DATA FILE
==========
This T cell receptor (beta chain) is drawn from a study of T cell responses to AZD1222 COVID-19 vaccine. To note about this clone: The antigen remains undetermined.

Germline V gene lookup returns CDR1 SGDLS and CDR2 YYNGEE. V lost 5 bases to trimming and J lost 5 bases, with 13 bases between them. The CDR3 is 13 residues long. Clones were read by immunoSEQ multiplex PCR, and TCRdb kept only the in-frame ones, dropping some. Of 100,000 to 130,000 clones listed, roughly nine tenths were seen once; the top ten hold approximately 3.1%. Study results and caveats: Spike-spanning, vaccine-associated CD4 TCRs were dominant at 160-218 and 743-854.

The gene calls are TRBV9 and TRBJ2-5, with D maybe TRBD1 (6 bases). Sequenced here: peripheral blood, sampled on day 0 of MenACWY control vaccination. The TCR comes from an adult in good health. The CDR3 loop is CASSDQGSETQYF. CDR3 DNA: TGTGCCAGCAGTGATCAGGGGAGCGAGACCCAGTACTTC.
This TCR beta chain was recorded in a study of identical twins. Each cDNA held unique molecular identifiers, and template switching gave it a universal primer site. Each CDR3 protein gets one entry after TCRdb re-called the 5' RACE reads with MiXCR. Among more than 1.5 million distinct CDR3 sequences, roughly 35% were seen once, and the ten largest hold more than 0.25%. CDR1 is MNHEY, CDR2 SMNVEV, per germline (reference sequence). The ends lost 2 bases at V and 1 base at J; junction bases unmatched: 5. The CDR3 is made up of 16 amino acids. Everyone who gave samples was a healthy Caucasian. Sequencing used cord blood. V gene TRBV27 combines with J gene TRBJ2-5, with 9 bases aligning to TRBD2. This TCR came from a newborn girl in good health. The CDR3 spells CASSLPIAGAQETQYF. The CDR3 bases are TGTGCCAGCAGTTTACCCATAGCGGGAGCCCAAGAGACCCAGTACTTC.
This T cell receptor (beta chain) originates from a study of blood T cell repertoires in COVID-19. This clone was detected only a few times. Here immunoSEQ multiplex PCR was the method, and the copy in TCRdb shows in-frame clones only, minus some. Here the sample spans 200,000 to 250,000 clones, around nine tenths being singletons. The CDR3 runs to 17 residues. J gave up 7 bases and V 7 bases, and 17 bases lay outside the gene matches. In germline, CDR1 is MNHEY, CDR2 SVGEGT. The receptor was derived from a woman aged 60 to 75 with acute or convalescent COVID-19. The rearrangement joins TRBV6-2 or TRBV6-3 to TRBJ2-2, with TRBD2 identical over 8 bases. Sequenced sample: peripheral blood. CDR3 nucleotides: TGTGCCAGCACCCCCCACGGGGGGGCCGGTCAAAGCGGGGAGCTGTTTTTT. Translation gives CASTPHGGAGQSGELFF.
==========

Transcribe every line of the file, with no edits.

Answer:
This T cell receptor (beta chain) is drawn from a study of T cell responses to AZD1222 COVID-19 vaccine. To note about this clone: The antigen remains undetermined.

Germline V gene lookup returns CDR1 SGDLS and CDR2 YYNGEE. V lost 5 bases to trimming and J lost 5 bases, with 13 bases between them. The CDR3 is 13 residues long. Clones were read by immunoSEQ multiplex PCR, and TCRdb kept only the in-frame ones, dropping some. Of 100,000 to 130,000 clones listed, roughly nine tenths were seen once; the top ten hold approximately 3.1%. Study results and caveats: Spike-spanning, vaccine-associated CD4 TCRs were dominant at 160-218 and 743-854.

The gene calls are TRBV9 and TRBJ2-5, with D maybe TRBD1 (6 bases). Sequenced here: peripheral blood, sampled on day 0 of MenACWY control vaccination. The TCR comes from an adult in good health. The CDR3 loop is CASSDQGSETQYF. CDR3 DNA: TGTGCCAGCAGTGATCAGGGGAGCGAGACCCAGTACTTC.
This TCR beta chain was recorded in a study of identical twins. Each cDNA held unique molecular identifiers, and template switching gave it a universal primer site. Each CDR3 protein gets one entry after TCRdb re-called the 5' RACE reads with MiXCR. Among more than 1.5 million distinct CDR3 sequences, roughly 35% were seen once, and the ten largest hold more than 0.25%. CDR1 is MNHEY, CDR2 SMNVEV, per germline (reference sequence). The ends lost 2 bases at V and 1 base at J; junction bases unmatched: 5. The CDR3 is made up of 16 amino acids. Everyone who gave samples was a healthy Caucasian. Sequencing used cord blood. V gene TRBV27 combines with J gene TRBJ2-5, with 9 bases aligning to TRBD2. This TCR came from a newborn girl in good health. The CDR3 spells CASSLPIAGAQETQYF. The CDR3 bases are TGTGCCAGCAGTTTACCCATAGCGGGAGCCCAAGAGACCCAGTACTTC.
This T cell receptor (beta chain) originates from a study of blood T cell repertoires in COVID-19. This clone was detected only a few times. Here immunoSEQ multiplex PCR was the method, and the copy in TCRdb shows in-frame clones only, minus some. Here the sample spans 200,000 to 250,000 clones, around nine tenths being singletons. The CDR3 runs to 17 residues. J gave up 7 bases and V 7 bases, and 17 bases lay outside the gene matches. In germline, CDR1 is MNHEY, CDR2 SVGEGT. The receptor was derived from a woman aged 60 to 75 with acute or convalescent COVID-19. The rearrangement joins TRBV6-2 or TRBV6-3 to TRBJ2-2, with TRBD2 identical over 8 bases. Sequenced sample: peripheral blood. CDR3 nucleotides: TGTGCCAGCACCCCCCACGGGGGGGCCGGTCAAAGCGGGGAGCTGTTTTTT. Translation gives CASTPHGGAGQSGELFF.